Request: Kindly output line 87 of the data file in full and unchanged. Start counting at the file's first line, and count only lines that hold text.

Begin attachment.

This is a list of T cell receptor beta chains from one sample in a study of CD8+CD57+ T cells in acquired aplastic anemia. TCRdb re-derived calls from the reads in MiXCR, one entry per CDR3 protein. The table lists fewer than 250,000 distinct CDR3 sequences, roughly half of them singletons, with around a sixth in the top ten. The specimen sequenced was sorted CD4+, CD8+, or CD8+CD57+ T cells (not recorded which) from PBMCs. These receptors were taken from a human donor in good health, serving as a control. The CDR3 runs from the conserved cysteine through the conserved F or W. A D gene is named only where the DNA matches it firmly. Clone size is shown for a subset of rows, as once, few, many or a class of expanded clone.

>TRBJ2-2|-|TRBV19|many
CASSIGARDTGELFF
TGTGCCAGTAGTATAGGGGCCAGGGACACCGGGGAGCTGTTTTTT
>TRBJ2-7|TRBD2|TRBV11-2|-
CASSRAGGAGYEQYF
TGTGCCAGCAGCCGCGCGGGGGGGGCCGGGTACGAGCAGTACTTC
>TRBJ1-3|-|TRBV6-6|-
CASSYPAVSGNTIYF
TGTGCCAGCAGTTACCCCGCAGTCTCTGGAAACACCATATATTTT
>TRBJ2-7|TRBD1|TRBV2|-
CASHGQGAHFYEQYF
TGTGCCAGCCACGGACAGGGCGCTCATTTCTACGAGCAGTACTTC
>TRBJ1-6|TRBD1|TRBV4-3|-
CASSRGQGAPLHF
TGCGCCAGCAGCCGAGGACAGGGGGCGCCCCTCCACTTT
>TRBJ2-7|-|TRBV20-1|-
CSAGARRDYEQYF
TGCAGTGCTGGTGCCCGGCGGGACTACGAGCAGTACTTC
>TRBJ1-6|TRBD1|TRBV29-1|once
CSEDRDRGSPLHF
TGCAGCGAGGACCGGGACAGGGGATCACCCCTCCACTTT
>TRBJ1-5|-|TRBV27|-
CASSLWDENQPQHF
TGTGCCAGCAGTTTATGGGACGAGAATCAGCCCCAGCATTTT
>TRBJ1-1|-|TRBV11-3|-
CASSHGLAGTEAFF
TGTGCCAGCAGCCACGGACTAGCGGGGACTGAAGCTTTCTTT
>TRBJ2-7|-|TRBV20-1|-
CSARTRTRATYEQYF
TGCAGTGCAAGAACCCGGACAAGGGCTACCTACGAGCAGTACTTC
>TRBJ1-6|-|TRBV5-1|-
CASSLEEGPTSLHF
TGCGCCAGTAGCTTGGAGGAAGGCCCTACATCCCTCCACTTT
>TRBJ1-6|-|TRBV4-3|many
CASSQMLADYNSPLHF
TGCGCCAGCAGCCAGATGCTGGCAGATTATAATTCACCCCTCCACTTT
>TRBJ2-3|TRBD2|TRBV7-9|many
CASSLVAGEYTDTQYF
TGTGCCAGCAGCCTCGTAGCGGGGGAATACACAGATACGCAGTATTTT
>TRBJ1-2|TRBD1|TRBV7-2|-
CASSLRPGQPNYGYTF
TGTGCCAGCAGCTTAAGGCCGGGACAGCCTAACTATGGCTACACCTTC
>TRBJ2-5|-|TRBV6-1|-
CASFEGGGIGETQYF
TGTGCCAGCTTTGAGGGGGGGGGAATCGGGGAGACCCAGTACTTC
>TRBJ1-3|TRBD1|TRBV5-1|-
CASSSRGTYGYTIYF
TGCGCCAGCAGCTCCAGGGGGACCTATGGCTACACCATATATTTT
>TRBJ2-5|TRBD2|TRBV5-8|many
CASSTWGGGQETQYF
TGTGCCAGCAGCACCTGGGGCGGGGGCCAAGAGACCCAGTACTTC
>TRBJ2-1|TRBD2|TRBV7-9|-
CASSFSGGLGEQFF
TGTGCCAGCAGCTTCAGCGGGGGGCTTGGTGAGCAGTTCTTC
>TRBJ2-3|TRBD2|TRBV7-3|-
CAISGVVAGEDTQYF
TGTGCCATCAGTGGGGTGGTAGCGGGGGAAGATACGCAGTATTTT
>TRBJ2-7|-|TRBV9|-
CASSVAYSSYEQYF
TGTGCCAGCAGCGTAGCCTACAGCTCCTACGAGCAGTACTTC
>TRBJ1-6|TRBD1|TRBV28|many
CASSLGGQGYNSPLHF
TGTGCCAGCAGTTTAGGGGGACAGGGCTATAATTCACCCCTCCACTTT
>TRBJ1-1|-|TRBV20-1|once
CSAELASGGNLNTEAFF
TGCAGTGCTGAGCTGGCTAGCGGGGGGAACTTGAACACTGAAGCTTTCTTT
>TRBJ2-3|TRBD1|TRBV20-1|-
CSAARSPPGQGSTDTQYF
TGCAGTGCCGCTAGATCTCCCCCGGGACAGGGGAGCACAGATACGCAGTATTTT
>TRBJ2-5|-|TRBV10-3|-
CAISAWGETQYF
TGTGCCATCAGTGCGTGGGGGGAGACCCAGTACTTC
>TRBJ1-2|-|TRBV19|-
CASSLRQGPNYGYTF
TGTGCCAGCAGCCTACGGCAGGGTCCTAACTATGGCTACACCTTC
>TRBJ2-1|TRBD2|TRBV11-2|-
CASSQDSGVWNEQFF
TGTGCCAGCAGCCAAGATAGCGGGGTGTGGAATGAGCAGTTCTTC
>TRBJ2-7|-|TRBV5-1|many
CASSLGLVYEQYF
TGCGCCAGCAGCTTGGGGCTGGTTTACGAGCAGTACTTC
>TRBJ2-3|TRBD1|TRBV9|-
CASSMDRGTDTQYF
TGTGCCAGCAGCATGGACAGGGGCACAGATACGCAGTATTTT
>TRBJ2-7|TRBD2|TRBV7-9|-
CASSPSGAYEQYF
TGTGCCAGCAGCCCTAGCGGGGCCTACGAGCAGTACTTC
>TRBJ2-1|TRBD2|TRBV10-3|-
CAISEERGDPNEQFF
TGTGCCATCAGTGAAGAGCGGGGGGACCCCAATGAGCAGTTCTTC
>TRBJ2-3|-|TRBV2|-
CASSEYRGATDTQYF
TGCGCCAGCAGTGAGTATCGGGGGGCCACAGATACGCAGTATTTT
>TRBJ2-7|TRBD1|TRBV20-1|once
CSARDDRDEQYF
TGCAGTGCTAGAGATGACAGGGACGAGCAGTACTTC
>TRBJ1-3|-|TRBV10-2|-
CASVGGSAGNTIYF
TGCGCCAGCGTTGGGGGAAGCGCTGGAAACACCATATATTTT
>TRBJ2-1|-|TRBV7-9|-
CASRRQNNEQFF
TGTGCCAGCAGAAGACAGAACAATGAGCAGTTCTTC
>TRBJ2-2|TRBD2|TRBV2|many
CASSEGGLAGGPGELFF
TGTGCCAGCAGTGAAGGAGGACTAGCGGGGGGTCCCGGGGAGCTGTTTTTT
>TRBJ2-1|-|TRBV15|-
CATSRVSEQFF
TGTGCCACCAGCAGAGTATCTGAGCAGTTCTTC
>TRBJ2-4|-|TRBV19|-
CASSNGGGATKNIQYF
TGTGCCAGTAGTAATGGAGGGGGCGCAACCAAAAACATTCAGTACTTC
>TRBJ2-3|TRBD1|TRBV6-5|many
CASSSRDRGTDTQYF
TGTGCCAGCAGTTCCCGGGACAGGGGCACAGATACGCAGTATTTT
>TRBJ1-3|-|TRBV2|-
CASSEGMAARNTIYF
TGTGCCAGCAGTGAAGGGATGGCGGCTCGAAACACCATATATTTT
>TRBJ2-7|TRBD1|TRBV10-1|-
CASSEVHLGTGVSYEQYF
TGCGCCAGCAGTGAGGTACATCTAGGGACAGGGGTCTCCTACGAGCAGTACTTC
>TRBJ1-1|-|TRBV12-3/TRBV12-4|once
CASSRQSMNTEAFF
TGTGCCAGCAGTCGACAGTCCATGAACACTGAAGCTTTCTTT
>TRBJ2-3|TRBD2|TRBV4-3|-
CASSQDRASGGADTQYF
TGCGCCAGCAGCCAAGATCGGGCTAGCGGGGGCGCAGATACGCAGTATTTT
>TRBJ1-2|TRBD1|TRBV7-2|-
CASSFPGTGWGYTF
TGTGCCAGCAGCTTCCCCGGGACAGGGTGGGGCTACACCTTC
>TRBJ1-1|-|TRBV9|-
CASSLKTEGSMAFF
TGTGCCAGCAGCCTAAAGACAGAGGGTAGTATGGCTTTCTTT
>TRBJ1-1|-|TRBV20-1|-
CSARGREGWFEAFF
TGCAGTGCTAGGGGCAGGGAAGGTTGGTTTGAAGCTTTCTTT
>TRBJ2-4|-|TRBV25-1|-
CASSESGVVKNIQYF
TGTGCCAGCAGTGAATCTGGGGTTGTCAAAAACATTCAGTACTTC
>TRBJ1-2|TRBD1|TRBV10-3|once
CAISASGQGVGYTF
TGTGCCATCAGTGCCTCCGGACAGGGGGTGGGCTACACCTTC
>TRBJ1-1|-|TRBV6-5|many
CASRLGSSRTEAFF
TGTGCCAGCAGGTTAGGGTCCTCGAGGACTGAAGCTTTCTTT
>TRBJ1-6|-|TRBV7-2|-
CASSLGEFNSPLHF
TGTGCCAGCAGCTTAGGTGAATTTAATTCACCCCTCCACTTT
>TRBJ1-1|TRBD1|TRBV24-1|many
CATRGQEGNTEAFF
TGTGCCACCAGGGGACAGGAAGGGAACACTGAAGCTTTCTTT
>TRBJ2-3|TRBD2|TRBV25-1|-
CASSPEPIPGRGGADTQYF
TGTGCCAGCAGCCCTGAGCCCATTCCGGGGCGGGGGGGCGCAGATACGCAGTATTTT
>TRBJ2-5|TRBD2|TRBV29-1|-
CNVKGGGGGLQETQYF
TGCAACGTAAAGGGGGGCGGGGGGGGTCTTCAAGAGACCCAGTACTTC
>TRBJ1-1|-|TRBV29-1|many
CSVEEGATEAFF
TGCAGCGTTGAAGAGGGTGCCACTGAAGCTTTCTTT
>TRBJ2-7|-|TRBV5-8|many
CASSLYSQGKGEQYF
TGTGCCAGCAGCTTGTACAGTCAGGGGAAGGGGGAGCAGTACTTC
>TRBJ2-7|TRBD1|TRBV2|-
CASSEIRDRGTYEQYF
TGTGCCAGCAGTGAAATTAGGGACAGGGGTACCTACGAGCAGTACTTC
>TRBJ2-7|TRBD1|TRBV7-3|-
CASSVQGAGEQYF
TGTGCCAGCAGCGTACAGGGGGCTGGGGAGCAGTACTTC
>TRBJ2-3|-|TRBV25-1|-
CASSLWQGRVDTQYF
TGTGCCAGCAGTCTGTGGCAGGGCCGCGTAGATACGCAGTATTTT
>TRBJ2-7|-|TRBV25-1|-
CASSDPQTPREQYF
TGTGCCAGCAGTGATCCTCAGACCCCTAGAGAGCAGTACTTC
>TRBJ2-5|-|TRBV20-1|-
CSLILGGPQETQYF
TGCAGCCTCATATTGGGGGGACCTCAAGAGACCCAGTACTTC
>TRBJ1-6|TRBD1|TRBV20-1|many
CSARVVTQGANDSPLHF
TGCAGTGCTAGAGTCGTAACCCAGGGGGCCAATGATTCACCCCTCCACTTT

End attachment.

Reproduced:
CASSPSGAYEQYF